So now we have a new archetype (okay, not really new…the Zombocalypse goes back to the original Invasion of the Body Snatchers), but what fear does it represent?  A cursory glance may lead one to believe that zombies are nothing more than a general xenophobia; I mean, the basis of every zombie movie is clearly overpopulation—all those people, mindlessly pressing into you and taking you over.  With the state of the world (over 300 million people in the US alone) how can they not be an expression of our fear of overcrowding.

Except that sort of falls down when you realize that India and China, the two most populous nations on the planet, don’t produce many zombie movies at all.  Well, then, I can hear you asking, because  I can hear your thoughts, what do they represent if they don’t represent Sartre’s sentiment that “Hell is other people” (by the way, that’s actually an incomplete quote, but I’m not ranting about Misquoted Philosophers at the moment).

I’m glad you asked, let me respond with a question:  What do all of these movies have in common besides rotting people stinking up the neighborhood?  They have Attrition, Hopelessness, the Overwhelming Force of Things Greater Than Ourselves.  A zombie may be anything you consider mindless and threatening.  Zombies gathered in an unstoppable horde are society itself, or more accurately, the breakdown of societal systems.  What’s more passive-aggressively indefatigable than a zombie horde?  If you said, that officious little prick at the DMV who sent me to the back of the line because I forgot to sign my application instead of just lending me a pen, then you’re on the right track.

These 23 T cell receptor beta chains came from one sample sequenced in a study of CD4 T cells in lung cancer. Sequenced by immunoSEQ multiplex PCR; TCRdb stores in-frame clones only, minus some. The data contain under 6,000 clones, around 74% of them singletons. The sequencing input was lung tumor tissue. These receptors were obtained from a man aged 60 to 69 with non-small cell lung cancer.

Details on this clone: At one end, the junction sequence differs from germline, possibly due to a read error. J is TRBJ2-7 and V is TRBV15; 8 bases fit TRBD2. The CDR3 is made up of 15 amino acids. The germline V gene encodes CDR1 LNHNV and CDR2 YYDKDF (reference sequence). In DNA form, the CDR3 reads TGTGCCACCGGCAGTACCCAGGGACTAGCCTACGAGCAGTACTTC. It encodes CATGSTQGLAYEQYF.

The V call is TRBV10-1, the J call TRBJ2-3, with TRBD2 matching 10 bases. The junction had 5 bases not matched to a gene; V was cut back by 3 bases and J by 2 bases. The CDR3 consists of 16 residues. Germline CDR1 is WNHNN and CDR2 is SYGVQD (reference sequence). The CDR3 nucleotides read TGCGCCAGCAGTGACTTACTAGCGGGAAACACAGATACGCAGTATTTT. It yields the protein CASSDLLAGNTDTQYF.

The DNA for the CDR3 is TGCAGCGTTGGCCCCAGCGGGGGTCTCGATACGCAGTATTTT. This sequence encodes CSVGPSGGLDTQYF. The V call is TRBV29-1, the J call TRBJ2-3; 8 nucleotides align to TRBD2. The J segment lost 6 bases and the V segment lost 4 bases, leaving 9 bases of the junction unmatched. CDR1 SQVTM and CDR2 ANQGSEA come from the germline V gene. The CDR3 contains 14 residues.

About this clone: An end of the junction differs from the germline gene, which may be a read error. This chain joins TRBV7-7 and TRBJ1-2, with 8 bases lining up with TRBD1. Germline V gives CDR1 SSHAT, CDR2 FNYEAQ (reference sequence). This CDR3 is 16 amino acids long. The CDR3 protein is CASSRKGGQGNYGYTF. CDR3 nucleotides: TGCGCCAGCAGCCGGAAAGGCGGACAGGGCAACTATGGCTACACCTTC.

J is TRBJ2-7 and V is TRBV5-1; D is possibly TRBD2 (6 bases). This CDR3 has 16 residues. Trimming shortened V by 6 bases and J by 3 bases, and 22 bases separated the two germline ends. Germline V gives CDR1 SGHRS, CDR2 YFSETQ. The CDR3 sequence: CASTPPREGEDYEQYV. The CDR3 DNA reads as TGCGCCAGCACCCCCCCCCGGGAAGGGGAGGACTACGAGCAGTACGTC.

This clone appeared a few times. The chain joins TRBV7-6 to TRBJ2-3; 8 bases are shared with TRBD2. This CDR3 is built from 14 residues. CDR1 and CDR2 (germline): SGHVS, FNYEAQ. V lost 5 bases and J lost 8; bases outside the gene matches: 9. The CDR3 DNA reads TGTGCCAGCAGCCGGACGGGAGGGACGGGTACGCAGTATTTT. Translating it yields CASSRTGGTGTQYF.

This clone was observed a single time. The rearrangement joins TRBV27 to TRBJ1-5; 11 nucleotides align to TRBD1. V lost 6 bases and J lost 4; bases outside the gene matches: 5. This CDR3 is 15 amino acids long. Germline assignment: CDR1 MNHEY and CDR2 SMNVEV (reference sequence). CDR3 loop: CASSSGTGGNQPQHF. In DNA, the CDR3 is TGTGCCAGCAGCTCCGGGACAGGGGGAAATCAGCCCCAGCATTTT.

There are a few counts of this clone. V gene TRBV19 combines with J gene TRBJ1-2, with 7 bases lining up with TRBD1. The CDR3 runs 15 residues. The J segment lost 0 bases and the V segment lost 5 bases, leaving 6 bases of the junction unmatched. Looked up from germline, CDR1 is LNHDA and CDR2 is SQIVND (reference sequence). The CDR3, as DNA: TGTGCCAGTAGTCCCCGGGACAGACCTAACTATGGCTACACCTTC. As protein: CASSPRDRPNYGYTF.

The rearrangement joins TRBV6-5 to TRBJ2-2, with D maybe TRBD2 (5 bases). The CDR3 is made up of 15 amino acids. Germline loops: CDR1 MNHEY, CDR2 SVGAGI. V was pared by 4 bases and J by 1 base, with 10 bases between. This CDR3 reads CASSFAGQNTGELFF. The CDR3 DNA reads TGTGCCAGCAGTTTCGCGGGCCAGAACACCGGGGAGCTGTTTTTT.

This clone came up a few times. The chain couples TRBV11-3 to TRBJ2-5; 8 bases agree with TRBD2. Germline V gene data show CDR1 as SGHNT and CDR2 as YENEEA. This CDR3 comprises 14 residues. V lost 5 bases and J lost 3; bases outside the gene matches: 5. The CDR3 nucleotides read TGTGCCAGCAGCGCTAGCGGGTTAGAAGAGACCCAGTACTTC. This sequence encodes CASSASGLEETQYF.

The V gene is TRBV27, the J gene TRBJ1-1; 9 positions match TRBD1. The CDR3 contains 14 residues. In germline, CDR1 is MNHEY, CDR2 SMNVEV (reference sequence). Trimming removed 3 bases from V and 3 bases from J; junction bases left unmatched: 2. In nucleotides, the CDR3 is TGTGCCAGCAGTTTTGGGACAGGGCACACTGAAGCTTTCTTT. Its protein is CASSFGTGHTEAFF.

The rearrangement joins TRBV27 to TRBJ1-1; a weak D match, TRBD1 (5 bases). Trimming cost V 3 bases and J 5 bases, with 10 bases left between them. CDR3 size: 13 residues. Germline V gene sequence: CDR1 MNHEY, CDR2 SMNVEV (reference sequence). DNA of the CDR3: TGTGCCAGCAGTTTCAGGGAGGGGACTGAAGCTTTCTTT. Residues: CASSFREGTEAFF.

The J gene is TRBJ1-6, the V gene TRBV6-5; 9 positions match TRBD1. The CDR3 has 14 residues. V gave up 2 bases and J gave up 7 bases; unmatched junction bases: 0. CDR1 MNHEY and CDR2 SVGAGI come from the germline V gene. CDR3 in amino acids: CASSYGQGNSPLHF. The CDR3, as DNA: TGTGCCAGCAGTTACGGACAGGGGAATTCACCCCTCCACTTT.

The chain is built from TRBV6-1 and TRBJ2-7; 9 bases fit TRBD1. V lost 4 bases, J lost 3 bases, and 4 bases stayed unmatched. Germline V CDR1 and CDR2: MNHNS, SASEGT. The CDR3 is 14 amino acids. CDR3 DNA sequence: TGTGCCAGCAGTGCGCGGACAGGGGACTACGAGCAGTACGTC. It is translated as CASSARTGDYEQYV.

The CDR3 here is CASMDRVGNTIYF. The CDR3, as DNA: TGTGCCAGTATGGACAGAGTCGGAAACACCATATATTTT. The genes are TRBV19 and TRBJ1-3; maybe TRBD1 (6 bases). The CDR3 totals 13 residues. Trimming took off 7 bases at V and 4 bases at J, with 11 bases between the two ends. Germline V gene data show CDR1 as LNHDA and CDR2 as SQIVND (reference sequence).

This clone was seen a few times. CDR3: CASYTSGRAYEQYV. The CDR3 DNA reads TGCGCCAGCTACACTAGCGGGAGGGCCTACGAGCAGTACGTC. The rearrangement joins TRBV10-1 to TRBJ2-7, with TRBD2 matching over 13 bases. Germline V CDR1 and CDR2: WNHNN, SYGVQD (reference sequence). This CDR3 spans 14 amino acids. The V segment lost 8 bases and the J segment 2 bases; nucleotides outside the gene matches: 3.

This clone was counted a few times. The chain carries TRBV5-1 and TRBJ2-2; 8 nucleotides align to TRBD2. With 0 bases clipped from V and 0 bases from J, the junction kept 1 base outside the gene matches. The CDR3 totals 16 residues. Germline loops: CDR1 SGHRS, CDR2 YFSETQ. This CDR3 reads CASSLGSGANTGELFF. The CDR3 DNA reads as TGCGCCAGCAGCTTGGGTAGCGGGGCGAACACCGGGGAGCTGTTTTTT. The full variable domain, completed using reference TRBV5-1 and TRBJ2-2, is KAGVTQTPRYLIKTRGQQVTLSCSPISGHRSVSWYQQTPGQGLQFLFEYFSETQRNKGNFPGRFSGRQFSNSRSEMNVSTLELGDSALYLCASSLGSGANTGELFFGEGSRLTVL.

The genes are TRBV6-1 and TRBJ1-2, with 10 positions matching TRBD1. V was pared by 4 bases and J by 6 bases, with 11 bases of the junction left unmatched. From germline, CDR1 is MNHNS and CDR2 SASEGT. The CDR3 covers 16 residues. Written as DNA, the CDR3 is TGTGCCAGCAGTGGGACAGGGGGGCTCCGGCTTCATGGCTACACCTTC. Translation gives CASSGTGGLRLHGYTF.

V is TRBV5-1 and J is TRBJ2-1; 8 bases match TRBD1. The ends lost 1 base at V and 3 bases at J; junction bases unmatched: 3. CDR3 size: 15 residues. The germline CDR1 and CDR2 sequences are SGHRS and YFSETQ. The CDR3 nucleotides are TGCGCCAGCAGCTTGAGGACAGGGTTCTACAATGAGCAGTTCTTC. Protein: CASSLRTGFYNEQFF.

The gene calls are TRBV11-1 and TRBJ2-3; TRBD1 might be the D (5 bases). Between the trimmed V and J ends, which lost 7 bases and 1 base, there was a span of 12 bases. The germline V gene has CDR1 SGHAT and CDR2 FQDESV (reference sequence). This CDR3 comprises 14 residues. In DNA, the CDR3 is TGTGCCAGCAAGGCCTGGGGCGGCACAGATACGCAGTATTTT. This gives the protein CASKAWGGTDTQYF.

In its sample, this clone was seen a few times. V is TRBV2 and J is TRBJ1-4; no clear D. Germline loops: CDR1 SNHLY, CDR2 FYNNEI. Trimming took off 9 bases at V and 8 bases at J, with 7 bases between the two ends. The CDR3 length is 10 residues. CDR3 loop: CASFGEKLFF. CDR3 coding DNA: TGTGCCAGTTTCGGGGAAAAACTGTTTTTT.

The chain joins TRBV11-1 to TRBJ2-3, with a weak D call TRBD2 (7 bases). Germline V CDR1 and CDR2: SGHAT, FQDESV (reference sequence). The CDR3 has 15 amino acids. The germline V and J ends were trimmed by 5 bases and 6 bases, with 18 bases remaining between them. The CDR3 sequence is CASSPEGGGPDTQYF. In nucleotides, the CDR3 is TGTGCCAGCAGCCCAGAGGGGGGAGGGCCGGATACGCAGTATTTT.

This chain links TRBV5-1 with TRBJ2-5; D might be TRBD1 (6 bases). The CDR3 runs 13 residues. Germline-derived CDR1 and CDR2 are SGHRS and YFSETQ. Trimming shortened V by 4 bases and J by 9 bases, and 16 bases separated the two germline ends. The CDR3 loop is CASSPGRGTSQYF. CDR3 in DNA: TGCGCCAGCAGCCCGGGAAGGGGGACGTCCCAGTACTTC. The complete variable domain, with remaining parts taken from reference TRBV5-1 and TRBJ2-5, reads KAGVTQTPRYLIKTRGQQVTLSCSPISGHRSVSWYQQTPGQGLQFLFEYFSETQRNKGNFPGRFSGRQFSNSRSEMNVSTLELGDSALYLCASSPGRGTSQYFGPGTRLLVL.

One sure sign of societal breakdown is the appearance of bureaucracy.  Okay, not entirely; some bureaucracy, like a mild, but recurring, case of athlete’s foot, can be tolerated because it reminds us to wash the bottoms or our feet.  What I mean, is when a society gets to the point that they can’t (or won’t) trust each other so much that they have entire hierarchies devoted to the enforcement and categorization of minutiae, when “Don’t cross on red,” becomes “File form R-31D at window F to get for 27AL and get back in line to receive formal permission to cross the street if and when the light next turns green on these specific dates,” that society (not government…governments thrive on bureaucracy) is in breakdown.

And, like a zombie horde, a bureaucracy sustains itself by feeding on and accelerating the destruction of the society that originated it.  Like the perverse incentives I discussed last time, bureaucracies have an erosive effect on societal function.  People are encouraged to depend on the bureaucracy.  Meanwhile, the nature of the bureaucracy itself makes it more difficult to act within the law and easier to find yourself suddenly a criminal.  It wears you down like the endless stream of undead shambling forward.

In every zombie movie, you can clearly see the failures of a society that will no longer settle a difference with an apology and a handshake.  You see the death throes of a people who think wildflowers on a lawn are a sign of indolence.  You see the inexorable march of a bureaucracy that replaces reason with rules and equality with minutiae.

It’s oppressive.  It’s overwhelming.  If you let it, it can become hopeless.